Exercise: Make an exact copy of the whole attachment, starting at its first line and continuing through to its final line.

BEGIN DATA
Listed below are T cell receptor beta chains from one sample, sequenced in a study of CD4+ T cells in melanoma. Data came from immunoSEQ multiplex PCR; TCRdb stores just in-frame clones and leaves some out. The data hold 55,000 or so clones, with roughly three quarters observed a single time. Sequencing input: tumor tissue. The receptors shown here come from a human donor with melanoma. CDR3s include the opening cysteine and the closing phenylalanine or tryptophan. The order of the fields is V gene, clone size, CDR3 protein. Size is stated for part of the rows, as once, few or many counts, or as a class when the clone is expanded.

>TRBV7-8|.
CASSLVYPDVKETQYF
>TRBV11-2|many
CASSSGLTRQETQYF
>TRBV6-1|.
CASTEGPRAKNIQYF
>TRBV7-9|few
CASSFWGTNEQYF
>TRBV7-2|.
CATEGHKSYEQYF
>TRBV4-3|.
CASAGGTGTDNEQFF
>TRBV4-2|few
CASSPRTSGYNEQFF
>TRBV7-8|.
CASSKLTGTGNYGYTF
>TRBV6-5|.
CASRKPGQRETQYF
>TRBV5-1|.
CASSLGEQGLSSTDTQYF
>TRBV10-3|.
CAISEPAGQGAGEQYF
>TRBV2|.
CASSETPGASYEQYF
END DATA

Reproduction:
Listed below are T cell receptor beta chains from one sample, sequenced in a study of CD4+ T cells in melanoma. Data came from immunoSEQ multiplex PCR; TCRdb stores just in-frame clones and leaves some out. The data hold 55,000 or so clones, with roughly three quarters observed a single time. Sequencing input: tumor tissue. The receptors shown here come from a human donor with melanoma. CDR3s include the opening cysteine and the closing phenylalanine or tryptophan. The order of the fields is V gene, clone size, CDR3 protein. Size is stated for part of the rows, as once, few or many counts, or as a class when the clone is expanded.

>TRBV7-8|.
CASSLVYPDVKETQYF
>TRBV11-2|many
CASSSGLTRQETQYF
>TRBV6-1|.
CASTEGPRAKNIQYF
>TRBV7-9|few
CASSFWGTNEQYF
>TRBV7-2|.
CATEGHKSYEQYF
>TRBV4-3|.
CASAGGTGTDNEQFF
>TRBV4-2|few
CASSPRTSGYNEQFF
>TRBV7-8|.
CASSKLTGTGNYGYTF
>TRBV6-5|.
CASRKPGQRETQYF
>TRBV5-1|.
CASSLGEQGLSSTDTQYF
>TRBV10-3|.
CAISEPAGQGAGEQYF
>TRBV2|.
CASSETPGASYEQYF